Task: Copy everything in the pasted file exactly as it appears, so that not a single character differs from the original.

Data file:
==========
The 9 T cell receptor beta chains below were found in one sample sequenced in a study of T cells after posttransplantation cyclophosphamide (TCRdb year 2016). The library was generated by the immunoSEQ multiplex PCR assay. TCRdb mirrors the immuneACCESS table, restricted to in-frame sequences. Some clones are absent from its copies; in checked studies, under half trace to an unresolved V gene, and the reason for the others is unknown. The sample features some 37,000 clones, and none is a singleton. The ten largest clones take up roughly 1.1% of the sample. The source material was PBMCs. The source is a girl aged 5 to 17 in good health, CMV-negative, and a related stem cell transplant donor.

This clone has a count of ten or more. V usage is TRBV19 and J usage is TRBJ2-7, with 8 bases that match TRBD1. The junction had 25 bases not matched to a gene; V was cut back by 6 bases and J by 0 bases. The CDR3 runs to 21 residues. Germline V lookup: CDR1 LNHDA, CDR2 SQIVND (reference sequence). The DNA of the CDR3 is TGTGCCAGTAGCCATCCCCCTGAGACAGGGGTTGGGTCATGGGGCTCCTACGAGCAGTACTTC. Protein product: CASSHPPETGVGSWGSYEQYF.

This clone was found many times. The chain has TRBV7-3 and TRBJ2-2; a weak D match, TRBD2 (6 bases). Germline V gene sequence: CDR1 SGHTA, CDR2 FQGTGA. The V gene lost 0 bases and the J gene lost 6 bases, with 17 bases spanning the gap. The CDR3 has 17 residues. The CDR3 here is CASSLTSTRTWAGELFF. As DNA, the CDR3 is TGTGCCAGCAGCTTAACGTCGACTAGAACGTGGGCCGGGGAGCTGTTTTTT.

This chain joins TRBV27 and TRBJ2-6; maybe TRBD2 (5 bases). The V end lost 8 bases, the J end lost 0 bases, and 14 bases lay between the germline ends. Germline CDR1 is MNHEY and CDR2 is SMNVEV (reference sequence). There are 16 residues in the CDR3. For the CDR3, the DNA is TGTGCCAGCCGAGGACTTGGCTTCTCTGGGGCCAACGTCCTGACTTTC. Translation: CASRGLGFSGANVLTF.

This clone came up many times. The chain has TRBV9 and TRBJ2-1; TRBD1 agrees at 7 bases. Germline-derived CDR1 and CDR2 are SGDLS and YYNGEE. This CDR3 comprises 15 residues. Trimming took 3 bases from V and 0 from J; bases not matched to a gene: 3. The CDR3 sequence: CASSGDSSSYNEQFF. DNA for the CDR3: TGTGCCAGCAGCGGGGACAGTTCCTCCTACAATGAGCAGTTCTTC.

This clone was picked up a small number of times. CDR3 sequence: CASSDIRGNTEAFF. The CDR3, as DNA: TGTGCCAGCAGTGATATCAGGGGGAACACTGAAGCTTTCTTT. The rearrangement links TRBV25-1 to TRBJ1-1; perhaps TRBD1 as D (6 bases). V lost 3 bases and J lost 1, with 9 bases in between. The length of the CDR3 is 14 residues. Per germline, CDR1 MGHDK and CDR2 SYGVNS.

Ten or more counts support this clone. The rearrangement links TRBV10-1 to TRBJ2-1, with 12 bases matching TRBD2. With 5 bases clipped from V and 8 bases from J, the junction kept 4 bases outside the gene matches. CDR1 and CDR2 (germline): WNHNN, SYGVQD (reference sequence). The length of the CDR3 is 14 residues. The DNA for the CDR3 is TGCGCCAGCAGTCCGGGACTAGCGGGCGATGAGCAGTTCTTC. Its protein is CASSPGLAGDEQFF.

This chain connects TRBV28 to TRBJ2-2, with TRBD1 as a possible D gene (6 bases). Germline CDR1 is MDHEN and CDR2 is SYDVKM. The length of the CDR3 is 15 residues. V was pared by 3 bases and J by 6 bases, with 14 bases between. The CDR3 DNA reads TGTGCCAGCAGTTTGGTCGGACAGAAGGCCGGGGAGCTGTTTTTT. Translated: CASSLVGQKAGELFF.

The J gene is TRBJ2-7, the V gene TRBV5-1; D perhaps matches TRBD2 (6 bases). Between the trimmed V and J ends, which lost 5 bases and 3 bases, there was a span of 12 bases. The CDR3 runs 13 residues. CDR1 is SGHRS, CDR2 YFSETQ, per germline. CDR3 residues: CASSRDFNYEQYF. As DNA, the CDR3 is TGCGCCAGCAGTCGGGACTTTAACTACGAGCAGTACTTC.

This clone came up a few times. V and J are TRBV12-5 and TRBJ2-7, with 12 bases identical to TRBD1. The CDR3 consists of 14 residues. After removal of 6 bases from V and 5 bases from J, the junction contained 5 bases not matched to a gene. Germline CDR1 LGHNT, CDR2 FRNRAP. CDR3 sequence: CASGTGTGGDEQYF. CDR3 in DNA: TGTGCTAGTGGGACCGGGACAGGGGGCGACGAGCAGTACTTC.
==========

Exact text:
The 9 T cell receptor beta chains below were found in one sample sequenced in a study of T cells after posttransplantation cyclophosphamide (TCRdb year 2016). The library was generated by the immunoSEQ multiplex PCR assay. TCRdb mirrors the immuneACCESS table, restricted to in-frame sequences. Some clones are absent from its copies; in checked studies, under half trace to an unresolved V gene, and the reason for the others is unknown. The sample features some 37,000 clones, and none is a singleton. The ten largest clones take up roughly 1.1% of the sample. The source material was PBMCs. The source is a girl aged 5 to 17 in good health, CMV-negative, and a related stem cell transplant donor.

This clone has a count of ten or more. V usage is TRBV19 and J usage is TRBJ2-7, with 8 bases that match TRBD1. The junction had 25 bases not matched to a gene; V was cut back by 6 bases and J by 0 bases. The CDR3 runs to 21 residues. Germline V lookup: CDR1 LNHDA, CDR2 SQIVND (reference sequence). The DNA of the CDR3 is TGTGCCAGTAGCCATCCCCCTGAGACAGGGGTTGGGTCATGGGGCTCCTACGAGCAGTACTTC. Protein product: CASSHPPETGVGSWGSYEQYF.

This clone was found many times. The chain has TRBV7-3 and TRBJ2-2; a weak D match, TRBD2 (6 bases). Germline V gene sequence: CDR1 SGHTA, CDR2 FQGTGA. The V gene lost 0 bases and the J gene lost 6 bases, with 17 bases spanning the gap. The CDR3 has 17 residues. The CDR3 here is CASSLTSTRTWAGELFF. As DNA, the CDR3 is TGTGCCAGCAGCTTAACGTCGACTAGAACGTGGGCCGGGGAGCTGTTTTTT.

This chain joins TRBV27 and TRBJ2-6; maybe TRBD2 (5 bases). The V end lost 8 bases, the J end lost 0 bases, and 14 bases lay between the germline ends. Germline CDR1 is MNHEY and CDR2 is SMNVEV (reference sequence). There are 16 residues in the CDR3. For the CDR3, the DNA is TGTGCCAGCCGAGGACTTGGCTTCTCTGGGGCCAACGTCCTGACTTTC. Translation: CASRGLGFSGANVLTF.

This clone came up many times. The chain has TRBV9 and TRBJ2-1; TRBD1 agrees at 7 bases. Germline-derived CDR1 and CDR2 are SGDLS and YYNGEE. This CDR3 comprises 15 residues. Trimming took 3 bases from V and 0 from J; bases not matched to a gene: 3. The CDR3 sequence: CASSGDSSSYNEQFF. DNA for the CDR3: TGTGCCAGCAGCGGGGACAGTTCCTCCTACAATGAGCAGTTCTTC.

This clone was picked up a small number of times. CDR3 sequence: CASSDIRGNTEAFF. The CDR3, as DNA: TGTGCCAGCAGTGATATCAGGGGGAACACTGAAGCTTTCTTT. The rearrangement links TRBV25-1 to TRBJ1-1; perhaps TRBD1 as D (6 bases). V lost 3 bases and J lost 1, with 9 bases in between. The length of the CDR3 is 14 residues. Per germline, CDR1 MGHDK and CDR2 SYGVNS.

Ten or more counts support this clone. The rearrangement links TRBV10-1 to TRBJ2-1, with 12 bases matching TRBD2. With 5 bases clipped from V and 8 bases from J, the junction kept 4 bases outside the gene matches. CDR1 and CDR2 (germline): WNHNN, SYGVQD (reference sequence). The length of the CDR3 is 14 residues. The DNA for the CDR3 is TGCGCCAGCAGTCCGGGACTAGCGGGCGATGAGCAGTTCTTC. Its protein is CASSPGLAGDEQFF.

This chain connects TRBV28 to TRBJ2-2, with TRBD1 as a possible D gene (6 bases). Germline CDR1 is MDHEN and CDR2 is SYDVKM. The length of the CDR3 is 15 residues. V was pared by 3 bases and J by 6 bases, with 14 bases between. The CDR3 DNA reads TGTGCCAGCAGTTTGGTCGGACAGAAGGCCGGGGAGCTGTTTTTT. Translated: CASSLVGQKAGELFF.

The J gene is TRBJ2-7, the V gene TRBV5-1; D perhaps matches TRBD2 (6 bases). Between the trimmed V and J ends, which lost 5 bases and 3 bases, there was a span of 12 bases. The CDR3 runs 13 residues. CDR1 is SGHRS, CDR2 YFSETQ, per germline. CDR3 residues: CASSRDFNYEQYF. As DNA, the CDR3 is TGCGCCAGCAGTCGGGACTTTAACTACGAGCAGTACTTC.

This clone came up a few times. V and J are TRBV12-5 and TRBJ2-7, with 12 bases identical to TRBD1. The CDR3 consists of 14 residues. After removal of 6 bases from V and 5 bases from J, the junction contained 5 bases not matched to a gene. Germline CDR1 LGHNT, CDR2 FRNRAP. CDR3 sequence: CASGTGTGGDEQYF. CDR3 in DNA: TGTGCTAGTGGGACCGGGACAGGGGGCGACGAGCAGTACTTC.